The Great Debate UK
from UK News:
During his speech to the House of Commons announcing how he would cut government spending, Chancellor George Osborne insisted that the richest 10 percent of Britons would bear the brunt of austerity measures.
But a glance at the tables in the Treasury's own Spending Review report suggest a different picture.
Chart B.5 on page 99 of the report shows that - taken on its own - the Spending Review, which includes benefits and welfare cuts, will affect the poorest 10 percent of the population the hardest. Only by including Budget measures do the top 10 percent come off worst.
The Conservatives have pushed aggressively the notion that 'we're all in this together', but, as public service cuts bite and jobs are lost, fewer and fewer people may be convinced.
from The Great Debate:
Higher taxes? Lower public spending? Devaluation? Inflation? Investment in green growth?
European governments are pointing in very different directions as they debate an exit strategy from the global financial crisis. Despite European Union efforts to coordinate economic policy, there are clear signs that the main European economies will charge off in disarray towards separate exits.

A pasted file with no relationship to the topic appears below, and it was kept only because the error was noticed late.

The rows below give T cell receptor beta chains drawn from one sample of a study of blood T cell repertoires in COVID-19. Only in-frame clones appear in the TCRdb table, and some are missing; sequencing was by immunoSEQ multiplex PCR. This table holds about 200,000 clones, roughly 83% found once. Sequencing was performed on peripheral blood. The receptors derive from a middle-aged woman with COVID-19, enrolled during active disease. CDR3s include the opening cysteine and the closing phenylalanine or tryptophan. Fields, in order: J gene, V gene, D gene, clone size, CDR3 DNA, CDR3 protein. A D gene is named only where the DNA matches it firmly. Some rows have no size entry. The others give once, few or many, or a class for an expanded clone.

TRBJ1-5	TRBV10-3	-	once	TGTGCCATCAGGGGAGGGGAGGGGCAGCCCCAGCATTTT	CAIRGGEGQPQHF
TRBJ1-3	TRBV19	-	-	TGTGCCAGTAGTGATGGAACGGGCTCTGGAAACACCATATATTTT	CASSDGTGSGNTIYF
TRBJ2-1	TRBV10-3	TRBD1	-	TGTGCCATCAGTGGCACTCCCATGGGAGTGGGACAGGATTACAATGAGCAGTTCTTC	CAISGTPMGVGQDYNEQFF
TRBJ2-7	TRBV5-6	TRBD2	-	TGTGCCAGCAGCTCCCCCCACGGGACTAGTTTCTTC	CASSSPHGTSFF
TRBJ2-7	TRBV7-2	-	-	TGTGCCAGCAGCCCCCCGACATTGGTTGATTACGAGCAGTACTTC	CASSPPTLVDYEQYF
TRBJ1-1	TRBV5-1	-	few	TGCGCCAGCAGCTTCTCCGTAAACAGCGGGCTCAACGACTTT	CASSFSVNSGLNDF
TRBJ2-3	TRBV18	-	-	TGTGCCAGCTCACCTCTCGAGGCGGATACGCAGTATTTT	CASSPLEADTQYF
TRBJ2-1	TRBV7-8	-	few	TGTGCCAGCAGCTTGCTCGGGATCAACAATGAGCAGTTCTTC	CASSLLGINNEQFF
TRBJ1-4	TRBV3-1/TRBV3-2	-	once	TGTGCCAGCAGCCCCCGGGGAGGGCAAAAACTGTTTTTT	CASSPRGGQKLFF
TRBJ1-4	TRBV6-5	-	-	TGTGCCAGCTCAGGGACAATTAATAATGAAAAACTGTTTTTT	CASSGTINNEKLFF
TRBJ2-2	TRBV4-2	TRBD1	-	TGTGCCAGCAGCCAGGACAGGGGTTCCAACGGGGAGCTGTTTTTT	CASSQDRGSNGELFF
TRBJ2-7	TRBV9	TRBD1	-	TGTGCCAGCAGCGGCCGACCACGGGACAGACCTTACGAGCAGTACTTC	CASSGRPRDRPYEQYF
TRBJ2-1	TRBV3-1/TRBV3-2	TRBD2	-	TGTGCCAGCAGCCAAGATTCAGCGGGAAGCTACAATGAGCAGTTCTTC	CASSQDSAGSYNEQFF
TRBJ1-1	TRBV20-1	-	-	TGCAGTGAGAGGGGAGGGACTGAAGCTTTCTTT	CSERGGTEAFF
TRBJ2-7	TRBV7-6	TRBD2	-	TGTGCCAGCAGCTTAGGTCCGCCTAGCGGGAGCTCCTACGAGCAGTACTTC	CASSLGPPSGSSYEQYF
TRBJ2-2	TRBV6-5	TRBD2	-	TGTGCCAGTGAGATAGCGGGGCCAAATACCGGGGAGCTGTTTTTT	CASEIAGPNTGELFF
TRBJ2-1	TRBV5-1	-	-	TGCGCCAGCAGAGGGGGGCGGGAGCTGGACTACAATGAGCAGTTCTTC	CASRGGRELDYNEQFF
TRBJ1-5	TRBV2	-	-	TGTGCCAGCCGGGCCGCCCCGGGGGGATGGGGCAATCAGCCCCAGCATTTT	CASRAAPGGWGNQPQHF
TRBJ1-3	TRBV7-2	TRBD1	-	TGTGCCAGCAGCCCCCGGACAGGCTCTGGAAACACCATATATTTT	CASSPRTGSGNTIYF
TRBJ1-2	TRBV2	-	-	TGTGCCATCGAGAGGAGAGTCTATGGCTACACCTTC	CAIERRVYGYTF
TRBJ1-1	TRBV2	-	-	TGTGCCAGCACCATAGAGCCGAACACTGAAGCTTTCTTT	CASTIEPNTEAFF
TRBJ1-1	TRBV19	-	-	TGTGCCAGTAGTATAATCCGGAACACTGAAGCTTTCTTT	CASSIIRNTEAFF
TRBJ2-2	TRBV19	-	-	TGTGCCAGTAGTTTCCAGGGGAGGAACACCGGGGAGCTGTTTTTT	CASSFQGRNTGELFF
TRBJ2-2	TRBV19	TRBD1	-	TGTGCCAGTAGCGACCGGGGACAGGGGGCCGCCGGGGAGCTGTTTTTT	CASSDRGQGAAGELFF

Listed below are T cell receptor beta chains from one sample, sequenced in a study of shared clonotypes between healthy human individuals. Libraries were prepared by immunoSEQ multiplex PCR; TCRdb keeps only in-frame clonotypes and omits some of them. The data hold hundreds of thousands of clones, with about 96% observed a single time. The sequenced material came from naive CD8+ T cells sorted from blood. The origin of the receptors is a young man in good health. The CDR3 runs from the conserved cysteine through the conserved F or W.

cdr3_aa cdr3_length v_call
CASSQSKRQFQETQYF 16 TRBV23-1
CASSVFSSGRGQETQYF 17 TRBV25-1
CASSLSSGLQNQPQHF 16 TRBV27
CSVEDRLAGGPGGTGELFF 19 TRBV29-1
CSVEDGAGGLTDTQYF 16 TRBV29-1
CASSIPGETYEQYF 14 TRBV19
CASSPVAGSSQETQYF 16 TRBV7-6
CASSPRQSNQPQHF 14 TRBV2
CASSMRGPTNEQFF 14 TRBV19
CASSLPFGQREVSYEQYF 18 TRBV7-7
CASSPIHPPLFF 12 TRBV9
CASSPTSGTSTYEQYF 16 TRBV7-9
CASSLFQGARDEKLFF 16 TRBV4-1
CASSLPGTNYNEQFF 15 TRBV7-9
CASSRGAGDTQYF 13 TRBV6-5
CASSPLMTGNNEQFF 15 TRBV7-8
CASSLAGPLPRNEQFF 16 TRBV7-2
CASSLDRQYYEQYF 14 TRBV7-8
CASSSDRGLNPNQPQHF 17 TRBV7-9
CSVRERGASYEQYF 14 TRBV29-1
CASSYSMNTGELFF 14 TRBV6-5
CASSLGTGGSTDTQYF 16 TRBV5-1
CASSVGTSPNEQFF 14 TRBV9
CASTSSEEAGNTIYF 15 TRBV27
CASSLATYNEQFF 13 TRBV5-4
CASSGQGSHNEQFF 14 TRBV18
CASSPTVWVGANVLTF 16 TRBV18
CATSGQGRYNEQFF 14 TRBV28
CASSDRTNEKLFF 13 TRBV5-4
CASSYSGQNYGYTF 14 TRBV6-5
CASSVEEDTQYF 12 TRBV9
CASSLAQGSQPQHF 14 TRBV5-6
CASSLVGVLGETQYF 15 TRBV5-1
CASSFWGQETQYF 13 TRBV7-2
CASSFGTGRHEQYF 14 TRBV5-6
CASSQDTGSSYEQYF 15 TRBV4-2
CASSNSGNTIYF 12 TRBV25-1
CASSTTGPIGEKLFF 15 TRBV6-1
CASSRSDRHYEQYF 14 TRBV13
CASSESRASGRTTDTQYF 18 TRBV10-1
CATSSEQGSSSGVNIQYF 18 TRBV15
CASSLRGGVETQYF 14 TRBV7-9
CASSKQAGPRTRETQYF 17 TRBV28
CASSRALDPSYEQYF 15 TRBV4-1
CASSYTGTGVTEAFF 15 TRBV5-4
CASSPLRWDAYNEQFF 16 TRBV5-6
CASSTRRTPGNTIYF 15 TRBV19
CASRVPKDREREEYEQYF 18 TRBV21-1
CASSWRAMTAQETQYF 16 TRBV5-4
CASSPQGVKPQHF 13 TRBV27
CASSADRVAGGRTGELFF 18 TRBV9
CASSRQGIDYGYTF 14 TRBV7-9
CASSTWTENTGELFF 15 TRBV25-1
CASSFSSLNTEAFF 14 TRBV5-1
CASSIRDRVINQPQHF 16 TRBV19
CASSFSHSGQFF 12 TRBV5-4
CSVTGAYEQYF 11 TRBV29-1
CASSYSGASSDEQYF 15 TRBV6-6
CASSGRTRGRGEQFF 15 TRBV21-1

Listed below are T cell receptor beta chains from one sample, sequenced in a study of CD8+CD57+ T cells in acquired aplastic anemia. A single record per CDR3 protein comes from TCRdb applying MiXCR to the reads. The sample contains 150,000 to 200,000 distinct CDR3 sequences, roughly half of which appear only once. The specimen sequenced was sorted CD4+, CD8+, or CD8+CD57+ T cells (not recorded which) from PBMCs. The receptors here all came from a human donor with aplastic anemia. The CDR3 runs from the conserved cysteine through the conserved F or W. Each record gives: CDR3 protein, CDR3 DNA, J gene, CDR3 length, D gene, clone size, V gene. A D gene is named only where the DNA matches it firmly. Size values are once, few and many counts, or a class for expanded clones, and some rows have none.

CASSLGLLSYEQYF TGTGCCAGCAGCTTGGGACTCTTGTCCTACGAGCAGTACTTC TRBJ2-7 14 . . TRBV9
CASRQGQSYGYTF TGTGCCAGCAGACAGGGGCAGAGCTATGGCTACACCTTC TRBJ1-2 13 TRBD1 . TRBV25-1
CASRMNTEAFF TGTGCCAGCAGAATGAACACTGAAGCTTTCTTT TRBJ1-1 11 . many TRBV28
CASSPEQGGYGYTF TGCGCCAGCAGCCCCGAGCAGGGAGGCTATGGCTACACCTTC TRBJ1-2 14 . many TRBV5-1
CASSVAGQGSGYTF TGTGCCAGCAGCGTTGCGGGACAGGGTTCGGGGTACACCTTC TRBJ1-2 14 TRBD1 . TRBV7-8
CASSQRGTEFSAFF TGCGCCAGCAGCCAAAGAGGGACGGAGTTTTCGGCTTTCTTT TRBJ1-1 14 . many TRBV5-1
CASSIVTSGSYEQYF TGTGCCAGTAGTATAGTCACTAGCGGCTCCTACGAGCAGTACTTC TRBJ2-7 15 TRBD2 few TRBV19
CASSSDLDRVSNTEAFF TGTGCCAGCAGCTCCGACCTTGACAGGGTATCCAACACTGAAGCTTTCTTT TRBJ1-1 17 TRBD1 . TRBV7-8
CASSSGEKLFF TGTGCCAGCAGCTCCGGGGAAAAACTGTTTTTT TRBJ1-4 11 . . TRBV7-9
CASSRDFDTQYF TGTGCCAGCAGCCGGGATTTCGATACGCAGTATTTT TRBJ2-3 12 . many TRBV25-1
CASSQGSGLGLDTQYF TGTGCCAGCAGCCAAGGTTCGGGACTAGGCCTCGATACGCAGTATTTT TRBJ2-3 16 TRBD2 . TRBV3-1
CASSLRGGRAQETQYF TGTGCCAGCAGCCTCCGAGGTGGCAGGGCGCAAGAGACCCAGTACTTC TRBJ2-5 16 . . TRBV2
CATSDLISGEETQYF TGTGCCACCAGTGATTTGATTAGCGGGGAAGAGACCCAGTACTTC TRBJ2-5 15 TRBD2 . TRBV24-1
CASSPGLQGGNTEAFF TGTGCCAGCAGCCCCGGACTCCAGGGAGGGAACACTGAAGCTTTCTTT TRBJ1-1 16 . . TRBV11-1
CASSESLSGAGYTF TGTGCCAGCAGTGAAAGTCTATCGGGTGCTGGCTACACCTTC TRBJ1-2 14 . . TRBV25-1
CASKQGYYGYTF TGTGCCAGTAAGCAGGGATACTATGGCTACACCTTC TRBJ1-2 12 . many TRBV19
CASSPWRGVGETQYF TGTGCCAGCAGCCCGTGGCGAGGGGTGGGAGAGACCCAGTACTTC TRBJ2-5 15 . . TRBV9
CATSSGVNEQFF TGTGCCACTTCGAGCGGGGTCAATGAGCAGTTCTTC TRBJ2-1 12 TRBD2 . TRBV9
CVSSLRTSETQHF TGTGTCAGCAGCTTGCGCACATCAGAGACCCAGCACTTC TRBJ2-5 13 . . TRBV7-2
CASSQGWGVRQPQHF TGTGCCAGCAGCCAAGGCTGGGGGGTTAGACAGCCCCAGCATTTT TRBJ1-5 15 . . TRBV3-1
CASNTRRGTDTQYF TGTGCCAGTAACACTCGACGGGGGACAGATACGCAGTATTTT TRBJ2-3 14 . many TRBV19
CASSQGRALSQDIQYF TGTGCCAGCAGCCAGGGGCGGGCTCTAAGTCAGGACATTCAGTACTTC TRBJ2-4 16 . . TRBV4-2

from UK News:
David Cameron's decision to ditch a major Conservative pledge to match Labour spending plans pound for pound was hailed by commentators as an important step in the politics of the recession, opening up a clear gulf between the two main parties' economic policies but exposing the Tories to considerable risk.
Labour is expected to cut taxes, accelerate public spending and announce more borrowing in Monday's pre-budget report. Now their supporters can revive the spectre of "Tory cuts" to funding for schools and hospitals which helped the Conservatives lose the last two elections.